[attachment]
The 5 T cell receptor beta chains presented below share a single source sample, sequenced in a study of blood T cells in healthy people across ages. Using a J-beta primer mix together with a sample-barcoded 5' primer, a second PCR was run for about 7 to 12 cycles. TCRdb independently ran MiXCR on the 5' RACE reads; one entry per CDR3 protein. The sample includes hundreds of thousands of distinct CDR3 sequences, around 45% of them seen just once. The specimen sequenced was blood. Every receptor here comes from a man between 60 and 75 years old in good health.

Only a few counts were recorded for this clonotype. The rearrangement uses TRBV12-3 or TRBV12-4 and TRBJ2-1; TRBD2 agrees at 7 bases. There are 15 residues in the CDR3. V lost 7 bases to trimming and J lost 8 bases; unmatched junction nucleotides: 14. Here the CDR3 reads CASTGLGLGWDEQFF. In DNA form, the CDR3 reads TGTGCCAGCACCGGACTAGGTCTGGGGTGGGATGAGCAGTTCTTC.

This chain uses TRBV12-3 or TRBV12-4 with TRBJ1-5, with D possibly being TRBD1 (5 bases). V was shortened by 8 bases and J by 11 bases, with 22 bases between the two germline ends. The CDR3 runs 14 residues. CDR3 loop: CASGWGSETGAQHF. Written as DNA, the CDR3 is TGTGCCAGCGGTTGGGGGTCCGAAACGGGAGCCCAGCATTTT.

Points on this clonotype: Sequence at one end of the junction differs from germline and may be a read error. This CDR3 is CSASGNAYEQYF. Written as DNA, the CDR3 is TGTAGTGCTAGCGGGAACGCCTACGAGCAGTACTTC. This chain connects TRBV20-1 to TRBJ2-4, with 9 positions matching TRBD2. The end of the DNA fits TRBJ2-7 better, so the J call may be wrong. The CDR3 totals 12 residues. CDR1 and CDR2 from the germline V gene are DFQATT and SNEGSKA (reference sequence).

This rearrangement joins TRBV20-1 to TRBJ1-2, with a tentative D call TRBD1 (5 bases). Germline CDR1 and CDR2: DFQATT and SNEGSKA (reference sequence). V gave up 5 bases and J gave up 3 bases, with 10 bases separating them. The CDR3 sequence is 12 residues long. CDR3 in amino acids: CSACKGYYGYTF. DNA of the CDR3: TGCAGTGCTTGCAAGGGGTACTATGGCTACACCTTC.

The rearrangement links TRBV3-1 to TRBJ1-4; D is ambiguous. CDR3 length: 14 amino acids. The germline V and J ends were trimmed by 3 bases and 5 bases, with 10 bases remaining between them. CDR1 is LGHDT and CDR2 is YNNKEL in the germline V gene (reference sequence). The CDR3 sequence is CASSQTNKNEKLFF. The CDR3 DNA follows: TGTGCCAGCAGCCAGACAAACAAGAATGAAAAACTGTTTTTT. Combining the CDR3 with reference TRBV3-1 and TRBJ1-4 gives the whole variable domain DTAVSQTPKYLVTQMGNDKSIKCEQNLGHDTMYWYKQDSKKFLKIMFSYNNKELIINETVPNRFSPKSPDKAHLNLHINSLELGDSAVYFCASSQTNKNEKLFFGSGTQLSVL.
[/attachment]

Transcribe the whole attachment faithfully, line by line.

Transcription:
The 5 T cell receptor beta chains presented below share a single source sample, sequenced in a study of blood T cells in healthy people across ages. Using a J-beta primer mix together with a sample-barcoded 5' primer, a second PCR was run for about 7 to 12 cycles. TCRdb independently ran MiXCR on the 5' RACE reads; one entry per CDR3 protein. The sample includes hundreds of thousands of distinct CDR3 sequences, around 45% of them seen just once. The specimen sequenced was blood. Every receptor here comes from a man between 60 and 75 years old in good health.

Only a few counts were recorded for this clonotype. The rearrangement uses TRBV12-3 or TRBV12-4 and TRBJ2-1; TRBD2 agrees at 7 bases. There are 15 residues in the CDR3. V lost 7 bases to trimming and J lost 8 bases; unmatched junction nucleotides: 14. Here the CDR3 reads CASTGLGLGWDEQFF. In DNA form, the CDR3 reads TGTGCCAGCACCGGACTAGGTCTGGGGTGGGATGAGCAGTTCTTC.

This chain uses TRBV12-3 or TRBV12-4 with TRBJ1-5, with D possibly being TRBD1 (5 bases). V was shortened by 8 bases and J by 11 bases, with 22 bases between the two germline ends. The CDR3 runs 14 residues. CDR3 loop: CASGWGSETGAQHF. Written as DNA, the CDR3 is TGTGCCAGCGGTTGGGGGTCCGAAACGGGAGCCCAGCATTTT.

Points on this clonotype: Sequence at one end of the junction differs from germline and may be a read error. This CDR3 is CSASGNAYEQYF. Written as DNA, the CDR3 is TGTAGTGCTAGCGGGAACGCCTACGAGCAGTACTTC. This chain connects TRBV20-1 to TRBJ2-4, with 9 positions matching TRBD2. The end of the DNA fits TRBJ2-7 better, so the J call may be wrong. The CDR3 totals 12 residues. CDR1 and CDR2 from the germline V gene are DFQATT and SNEGSKA (reference sequence).

This rearrangement joins TRBV20-1 to TRBJ1-2, with a tentative D call TRBD1 (5 bases). Germline CDR1 and CDR2: DFQATT and SNEGSKA (reference sequence). V gave up 5 bases and J gave up 3 bases, with 10 bases separating them. The CDR3 sequence is 12 residues long. CDR3 in amino acids: CSACKGYYGYTF. DNA of the CDR3: TGCAGTGCTTGCAAGGGGTACTATGGCTACACCTTC.

The rearrangement links TRBV3-1 to TRBJ1-4; D is ambiguous. CDR3 length: 14 amino acids. The germline V and J ends were trimmed by 3 bases and 5 bases, with 10 bases remaining between them. CDR1 is LGHDT and CDR2 is YNNKEL in the germline V gene (reference sequence). The CDR3 sequence is CASSQTNKNEKLFF. The CDR3 DNA follows: TGTGCCAGCAGCCAGACAAACAAGAATGAAAAACTGTTTTTT. Combining the CDR3 with reference TRBV3-1 and TRBJ1-4 gives the whole variable domain DTAVSQTPKYLVTQMGNDKSIKCEQNLGHDTMYWYKQDSKKFLKIMFSYNNKELIINETVPNRFSPKSPDKAHLNLHINSLELGDSAVYFCASSQTNKNEKLFFGSGTQLSVL.